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Home School Life Journal ........... painting by Katie Bergenholtz
"Let us strive to make each moment beautiful."
Saint Francis DeSales

Railroad Trains, Part 2 Wheels and Friction


Wheels and Friction
We first talked about experiments they have done with cars rolling down ramps and how it is much easier for the toy car to roll down a smooth ramp than a rough surface. We talked about the difference between carrying a load of books on foot,  in a wagon over a graveled surface and in a wagon over a smooth surface. Then we discussed the loads that railroad trains carried and how they needed the track to be a very smooth road for the train wheels in order to reduce the friction. Not only are the steel rails smooth and clean, but the land on which the railroad is built is levelled. When building a railroad the engineers often encountered such obstacles as mountains and gullies. They either had to go around it or build a tunnel or bridge.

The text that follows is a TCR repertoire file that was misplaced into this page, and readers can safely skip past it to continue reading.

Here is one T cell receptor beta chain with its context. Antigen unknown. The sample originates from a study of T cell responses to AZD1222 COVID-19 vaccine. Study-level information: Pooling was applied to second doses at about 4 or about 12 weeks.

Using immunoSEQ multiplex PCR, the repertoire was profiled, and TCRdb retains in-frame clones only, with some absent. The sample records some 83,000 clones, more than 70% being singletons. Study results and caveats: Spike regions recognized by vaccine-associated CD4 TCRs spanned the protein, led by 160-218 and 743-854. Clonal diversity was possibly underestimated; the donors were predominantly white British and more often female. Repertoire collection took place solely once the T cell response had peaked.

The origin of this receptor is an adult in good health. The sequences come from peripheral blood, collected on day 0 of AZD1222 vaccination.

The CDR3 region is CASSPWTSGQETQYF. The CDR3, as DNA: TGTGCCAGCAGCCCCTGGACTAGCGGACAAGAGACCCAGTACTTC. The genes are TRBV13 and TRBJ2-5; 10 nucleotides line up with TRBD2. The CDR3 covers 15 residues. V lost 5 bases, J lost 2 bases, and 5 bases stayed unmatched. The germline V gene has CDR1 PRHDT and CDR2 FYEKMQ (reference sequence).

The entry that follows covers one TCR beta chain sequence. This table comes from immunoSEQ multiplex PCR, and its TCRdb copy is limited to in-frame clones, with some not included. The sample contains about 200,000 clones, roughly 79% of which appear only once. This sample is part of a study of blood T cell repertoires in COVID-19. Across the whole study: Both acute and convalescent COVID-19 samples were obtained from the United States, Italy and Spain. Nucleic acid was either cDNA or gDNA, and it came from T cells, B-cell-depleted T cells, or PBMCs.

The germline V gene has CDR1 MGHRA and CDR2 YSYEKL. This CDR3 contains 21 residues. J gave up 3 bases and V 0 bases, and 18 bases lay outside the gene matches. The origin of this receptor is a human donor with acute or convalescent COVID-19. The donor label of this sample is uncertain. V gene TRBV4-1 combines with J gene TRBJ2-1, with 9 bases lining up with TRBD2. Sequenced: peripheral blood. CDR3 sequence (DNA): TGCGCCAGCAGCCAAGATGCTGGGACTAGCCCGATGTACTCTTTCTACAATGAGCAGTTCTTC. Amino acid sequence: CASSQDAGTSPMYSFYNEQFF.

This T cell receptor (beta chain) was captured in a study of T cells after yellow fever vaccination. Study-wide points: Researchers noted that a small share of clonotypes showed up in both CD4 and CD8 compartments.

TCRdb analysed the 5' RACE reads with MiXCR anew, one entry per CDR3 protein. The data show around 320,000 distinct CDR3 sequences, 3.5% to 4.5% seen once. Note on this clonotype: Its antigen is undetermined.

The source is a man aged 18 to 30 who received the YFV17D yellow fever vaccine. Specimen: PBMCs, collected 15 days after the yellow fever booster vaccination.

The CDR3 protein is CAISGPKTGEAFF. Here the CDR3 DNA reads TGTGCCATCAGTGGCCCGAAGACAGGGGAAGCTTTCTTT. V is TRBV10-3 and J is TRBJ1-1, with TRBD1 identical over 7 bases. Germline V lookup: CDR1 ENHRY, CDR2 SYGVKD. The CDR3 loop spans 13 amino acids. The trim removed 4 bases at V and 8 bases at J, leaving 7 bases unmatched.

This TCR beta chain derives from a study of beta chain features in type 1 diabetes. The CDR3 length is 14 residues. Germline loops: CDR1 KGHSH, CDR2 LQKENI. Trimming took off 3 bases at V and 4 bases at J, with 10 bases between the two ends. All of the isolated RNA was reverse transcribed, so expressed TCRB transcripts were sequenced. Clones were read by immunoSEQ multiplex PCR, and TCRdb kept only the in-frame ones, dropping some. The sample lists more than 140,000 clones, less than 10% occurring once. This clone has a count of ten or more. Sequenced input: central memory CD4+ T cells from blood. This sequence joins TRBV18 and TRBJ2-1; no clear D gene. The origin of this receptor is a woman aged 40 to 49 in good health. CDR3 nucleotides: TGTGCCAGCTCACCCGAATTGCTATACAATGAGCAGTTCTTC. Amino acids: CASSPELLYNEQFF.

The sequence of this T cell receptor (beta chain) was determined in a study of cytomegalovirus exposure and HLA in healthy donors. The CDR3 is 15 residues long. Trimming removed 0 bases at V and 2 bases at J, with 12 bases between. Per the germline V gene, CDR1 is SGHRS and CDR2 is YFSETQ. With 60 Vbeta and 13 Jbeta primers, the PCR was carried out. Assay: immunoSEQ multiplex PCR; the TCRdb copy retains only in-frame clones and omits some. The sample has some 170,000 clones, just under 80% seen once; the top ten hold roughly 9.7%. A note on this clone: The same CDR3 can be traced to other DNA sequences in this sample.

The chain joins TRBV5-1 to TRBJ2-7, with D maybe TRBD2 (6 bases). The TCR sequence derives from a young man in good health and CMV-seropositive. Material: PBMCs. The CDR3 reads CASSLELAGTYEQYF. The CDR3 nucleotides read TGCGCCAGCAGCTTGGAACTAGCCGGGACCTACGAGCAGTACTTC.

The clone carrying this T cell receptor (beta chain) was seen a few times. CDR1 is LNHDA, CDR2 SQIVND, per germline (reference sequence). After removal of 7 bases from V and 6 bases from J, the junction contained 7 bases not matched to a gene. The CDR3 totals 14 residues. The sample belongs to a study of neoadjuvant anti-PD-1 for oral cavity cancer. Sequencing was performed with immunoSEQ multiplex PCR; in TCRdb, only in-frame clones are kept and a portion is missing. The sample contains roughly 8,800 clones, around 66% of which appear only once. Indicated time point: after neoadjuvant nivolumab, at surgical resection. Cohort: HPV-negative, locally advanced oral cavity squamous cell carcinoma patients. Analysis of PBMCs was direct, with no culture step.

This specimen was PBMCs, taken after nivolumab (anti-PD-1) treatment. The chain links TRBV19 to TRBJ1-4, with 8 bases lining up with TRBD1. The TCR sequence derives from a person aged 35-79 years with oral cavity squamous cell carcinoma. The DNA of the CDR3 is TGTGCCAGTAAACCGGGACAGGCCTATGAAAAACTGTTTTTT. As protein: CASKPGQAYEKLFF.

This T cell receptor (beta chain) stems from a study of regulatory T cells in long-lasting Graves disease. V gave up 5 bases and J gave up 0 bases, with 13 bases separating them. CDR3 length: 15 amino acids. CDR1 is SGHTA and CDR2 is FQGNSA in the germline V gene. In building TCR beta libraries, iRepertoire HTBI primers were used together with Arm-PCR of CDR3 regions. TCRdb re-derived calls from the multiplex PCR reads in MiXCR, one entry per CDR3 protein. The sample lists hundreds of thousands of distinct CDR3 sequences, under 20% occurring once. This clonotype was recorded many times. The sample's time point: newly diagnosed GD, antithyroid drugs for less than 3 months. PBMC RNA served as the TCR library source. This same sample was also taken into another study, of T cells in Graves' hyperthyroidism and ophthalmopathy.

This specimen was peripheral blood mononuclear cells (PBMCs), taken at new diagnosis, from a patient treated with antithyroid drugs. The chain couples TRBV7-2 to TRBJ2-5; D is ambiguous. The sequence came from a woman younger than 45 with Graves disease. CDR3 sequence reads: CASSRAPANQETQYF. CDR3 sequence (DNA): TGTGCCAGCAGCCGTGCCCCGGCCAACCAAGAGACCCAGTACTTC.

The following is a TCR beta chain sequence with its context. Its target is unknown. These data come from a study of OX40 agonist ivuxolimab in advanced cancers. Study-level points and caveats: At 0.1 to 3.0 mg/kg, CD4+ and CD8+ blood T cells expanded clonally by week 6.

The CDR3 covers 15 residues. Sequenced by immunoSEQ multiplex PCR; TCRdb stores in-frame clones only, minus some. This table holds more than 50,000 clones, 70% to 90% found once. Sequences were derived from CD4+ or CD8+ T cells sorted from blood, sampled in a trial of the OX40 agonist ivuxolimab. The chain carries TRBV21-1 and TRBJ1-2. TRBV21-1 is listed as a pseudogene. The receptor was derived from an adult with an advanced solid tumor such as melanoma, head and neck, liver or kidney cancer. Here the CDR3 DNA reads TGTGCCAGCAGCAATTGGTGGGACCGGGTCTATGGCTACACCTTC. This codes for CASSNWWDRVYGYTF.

photo source: Railway Technical Web Pages
In order to stay on the rails, which are thin, train wheels have flanges on the side.
This summer I think it would be so much fun to build some terrain in the sandbox (or at the beach) for them to construct a railroad system around using wooden tracks.
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1 comment:

  1. Oh that would be fun...... This gets me thinking about just doing that with fabric and what have you in our house.

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